Progress Review on the Coordinated Implementation of the National Nanotechnology Initiative 2011 Environmental, Health, and Safety Research Strategy

Subject Area:
NNI Publications and Reports
NNI Strategic Documents
EHS-related Documents
Author: CoT/NSET/NEHI
Publication Date: Jun. 25 2014

Description:

2014 EHS Progress Review cover

Executive Summary

This document provides an overview of progress on the implementation and coordination of the 2011 NNI Environmental, Health, and Safety (EHS) Research Strategy that was developed by the Nanoscale Science, Engineering, and Technology Subcommittee’s Nanotechnology Environmental and Health Implications (NEHI) Working Group. Consistent with the adaptive management process described in this strategy, the NEHI Working Group has made significant progress through the use of various evaluation tools to understand the current status of nanotechnology-related EHS (nanoEHS) research and the Federal nanoEHS research investment.

Most notably, the participating agencies reported to the NEHI Working Group examples of ongoing, completed, and anticipated EHS research (from FY 2009 through FY 2012) relevant to implementation of the 2011 NNI EHS Research Strategy.

These examples, described in this document, demonstrate the breadth of activities in all six core research areas of the 2011 NNI EHS Research Strategy: Nanomaterial Measurement Infrastructure, Human Exposure Assessment, Human Health, Environment, Risk Assessment and Risk Management Methods, and Informatics and Modeling. Overall, coordination and implementation of the 2011 NNI EHS Strategy across the NEHI agencies has enabled:

  • Development of comprehensive measurement tools that consider the full life cycles of engineered nanomaterials (ENMs) in various media.
  • Collection of exposure assessment data and resources to inform workplace exposure control strategies for key classes of ENMs.
  • Enhanced understanding of the modes of interaction between ENMs and physiological systems relevant to human biology.
  • Improved assessment of transport and transformations of ENMs in various environmental media, biological systems, and over full life cycles.
  • Development of principles for establishing robust risk assessment and risk management practices for ENMs and nanotechnology-enabled products that incorporate ENMs, as well as approaches for identifying, characterizing, and communicating risks to all stakeholders.
  • Coordination of efforts to enhance data quality, modeling, and simulation capabilities for nanotechnology, towards building a collaborative nanoinformatics infrastructure.

Extensive collaboration and coordination among the NEHI agencies as well as with international organizations is evident by the numerous research examples and by other activities such as co-sponsored workshops and interagency agreements described in this review document. These examples and activities are a small subset of the extensive research efforts at the NEHI agencies. This document addresses the NEHI Working Group’s broader efforts in coordination, implementation, and social outreach in nanoEHS, as identified in the 2011 NNI EHS Research Strategy. As the NNI agencies sustain a robust budget for EHS research, Federal agencies will continue to invest in tools and share information essential to assess and manage potential risks of current and anticipated ENMs and nanotechnology-enabled products throughout their life cycles. The agencies will also continue to engage with the stakeholder community to establish a broad EHS knowledge base in support of regulatory decision making and responsible development of nanotechnology.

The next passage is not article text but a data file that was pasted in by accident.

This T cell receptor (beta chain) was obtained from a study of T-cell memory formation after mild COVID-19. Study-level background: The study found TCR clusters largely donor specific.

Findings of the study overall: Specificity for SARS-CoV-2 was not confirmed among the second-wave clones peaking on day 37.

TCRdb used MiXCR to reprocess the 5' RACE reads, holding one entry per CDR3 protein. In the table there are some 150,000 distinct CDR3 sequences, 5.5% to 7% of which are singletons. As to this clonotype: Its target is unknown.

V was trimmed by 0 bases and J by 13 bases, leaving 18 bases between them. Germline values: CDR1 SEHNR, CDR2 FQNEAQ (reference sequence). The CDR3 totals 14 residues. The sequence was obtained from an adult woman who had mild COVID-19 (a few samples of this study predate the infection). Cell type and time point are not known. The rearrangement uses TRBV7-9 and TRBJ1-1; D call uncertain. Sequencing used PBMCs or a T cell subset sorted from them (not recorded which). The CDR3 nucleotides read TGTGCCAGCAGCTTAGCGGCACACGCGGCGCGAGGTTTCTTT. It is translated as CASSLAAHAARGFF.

Nanotechnology Fact

Although federally-funded R&D yields hard-to-quantify benefits such as students educated, degrees conferred, companies started, patents and copyrights granted, developmental partnerships formed, and private sector investment inflows, there are many indicators of the impact of this ­­­­­investment.

For example, there are over 1,900 U.S.-based companies conducting R&D, manufacturing, or product sales in nanotechnology in 2016. Of these companies engaged in the nanotechnology sector, over 36% have participated in the Small Business Innovation Research or Small Business Technology Transfer programs funded by the Federal agencies that participate in the National Nanotechnology Initiative. The most recent Business R&D and Innovation Survey (BRDIS) conducted by the National Science Foundation (NSF) found approximately 1,500 companies engaged in nanotechnology with approximately 1,100 of these classified as small businesses (less than 500 employees). The difference in the number of companies cited above can be attributed to the year the data was collected and other methodologies.

A noteworthy impact of the NNI has been the focused investment by NNI-participating agencies in the establishment and development of multidisciplinary research and education centers devoted to nanoscience and nanotechnology. NNI agencies have developed an extensive infrastructure of nearly 100 major interdisciplinary research and education centers and user facilities across the United States. This cutting-edge fabrication and characterization equipment provides state-of-the-art nanoscience tools and expertise for research by non-profit or business organizations, whether small or large, for use-inspired research and some of the user facilities are available free-of-charge for non-proprietary work if the user intends to publish the research results in the scientific literature.

In December 2015, Lux Research estimated that nanotechnology-enabled products generated $1.6 trillion in global revenues in 2014; and that figure is anticipated to increase to $3.5 trillion in 2018.

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